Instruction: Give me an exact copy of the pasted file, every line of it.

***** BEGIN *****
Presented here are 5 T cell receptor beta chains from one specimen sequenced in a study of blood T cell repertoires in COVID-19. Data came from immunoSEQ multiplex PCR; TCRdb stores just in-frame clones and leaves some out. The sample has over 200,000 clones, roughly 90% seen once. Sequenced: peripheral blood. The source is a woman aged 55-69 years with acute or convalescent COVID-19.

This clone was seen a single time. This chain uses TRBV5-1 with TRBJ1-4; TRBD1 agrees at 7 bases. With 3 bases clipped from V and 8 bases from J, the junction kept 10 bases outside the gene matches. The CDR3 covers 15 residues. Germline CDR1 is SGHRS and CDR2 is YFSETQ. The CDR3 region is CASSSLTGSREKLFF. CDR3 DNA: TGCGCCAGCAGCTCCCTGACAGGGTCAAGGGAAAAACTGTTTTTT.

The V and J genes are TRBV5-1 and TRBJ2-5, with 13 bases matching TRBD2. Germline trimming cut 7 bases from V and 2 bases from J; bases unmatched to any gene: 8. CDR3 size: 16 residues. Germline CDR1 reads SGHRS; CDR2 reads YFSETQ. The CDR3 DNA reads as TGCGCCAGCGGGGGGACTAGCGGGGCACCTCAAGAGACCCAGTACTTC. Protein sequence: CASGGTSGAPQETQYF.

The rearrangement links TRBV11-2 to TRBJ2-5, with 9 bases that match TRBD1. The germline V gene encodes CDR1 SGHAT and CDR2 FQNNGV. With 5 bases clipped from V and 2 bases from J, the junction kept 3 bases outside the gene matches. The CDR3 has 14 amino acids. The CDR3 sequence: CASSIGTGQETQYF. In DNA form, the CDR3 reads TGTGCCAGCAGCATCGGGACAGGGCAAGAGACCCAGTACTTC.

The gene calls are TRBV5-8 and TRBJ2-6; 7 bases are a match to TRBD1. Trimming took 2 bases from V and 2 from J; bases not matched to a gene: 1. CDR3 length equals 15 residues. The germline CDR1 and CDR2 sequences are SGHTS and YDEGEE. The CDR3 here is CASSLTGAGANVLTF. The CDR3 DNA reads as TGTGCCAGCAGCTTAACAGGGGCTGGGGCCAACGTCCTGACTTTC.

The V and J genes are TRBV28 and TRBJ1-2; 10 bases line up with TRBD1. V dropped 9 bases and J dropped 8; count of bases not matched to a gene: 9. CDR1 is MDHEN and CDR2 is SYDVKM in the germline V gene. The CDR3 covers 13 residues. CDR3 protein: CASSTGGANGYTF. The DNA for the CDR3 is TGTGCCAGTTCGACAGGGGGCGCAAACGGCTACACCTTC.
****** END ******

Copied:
Presented here are 5 T cell receptor beta chains from one specimen sequenced in a study of blood T cell repertoires in COVID-19. Data came from immunoSEQ multiplex PCR; TCRdb stores just in-frame clones and leaves some out. The sample has over 200,000 clones, roughly 90% seen once. Sequenced: peripheral blood. The source is a woman aged 55-69 years with acute or convalescent COVID-19.

This clone was seen a single time. This chain uses TRBV5-1 with TRBJ1-4; TRBD1 agrees at 7 bases. With 3 bases clipped from V and 8 bases from J, the junction kept 10 bases outside the gene matches. The CDR3 covers 15 residues. Germline CDR1 is SGHRS and CDR2 is YFSETQ. The CDR3 region is CASSSLTGSREKLFF. CDR3 DNA: TGCGCCAGCAGCTCCCTGACAGGGTCAAGGGAAAAACTGTTTTTT.

The V and J genes are TRBV5-1 and TRBJ2-5, with 13 bases matching TRBD2. Germline trimming cut 7 bases from V and 2 bases from J; bases unmatched to any gene: 8. CDR3 size: 16 residues. Germline CDR1 reads SGHRS; CDR2 reads YFSETQ. The CDR3 DNA reads as TGCGCCAGCGGGGGGACTAGCGGGGCACCTCAAGAGACCCAGTACTTC. Protein sequence: CASGGTSGAPQETQYF.

The rearrangement links TRBV11-2 to TRBJ2-5, with 9 bases that match TRBD1. The germline V gene encodes CDR1 SGHAT and CDR2 FQNNGV. With 5 bases clipped from V and 2 bases from J, the junction kept 3 bases outside the gene matches. The CDR3 has 14 amino acids. The CDR3 sequence: CASSIGTGQETQYF. In DNA form, the CDR3 reads TGTGCCAGCAGCATCGGGACAGGGCAAGAGACCCAGTACTTC.

The gene calls are TRBV5-8 and TRBJ2-6; 7 bases are a match to TRBD1. Trimming took 2 bases from V and 2 from J; bases not matched to a gene: 1. CDR3 length equals 15 residues. The germline CDR1 and CDR2 sequences are SGHTS and YDEGEE. The CDR3 here is CASSLTGAGANVLTF. The CDR3 DNA reads as TGTGCCAGCAGCTTAACAGGGGCTGGGGCCAACGTCCTGACTTTC.

The V and J genes are TRBV28 and TRBJ1-2; 10 bases line up with TRBD1. V dropped 9 bases and J dropped 8; count of bases not matched to a gene: 9. CDR1 is MDHEN and CDR2 is SYDVKM in the germline V gene. The CDR3 covers 13 residues. CDR3 protein: CASSTGGANGYTF. The DNA for the CDR3 is TGTGCCAGTTCGACAGGGGGCGCAAACGGCTACACCTTC.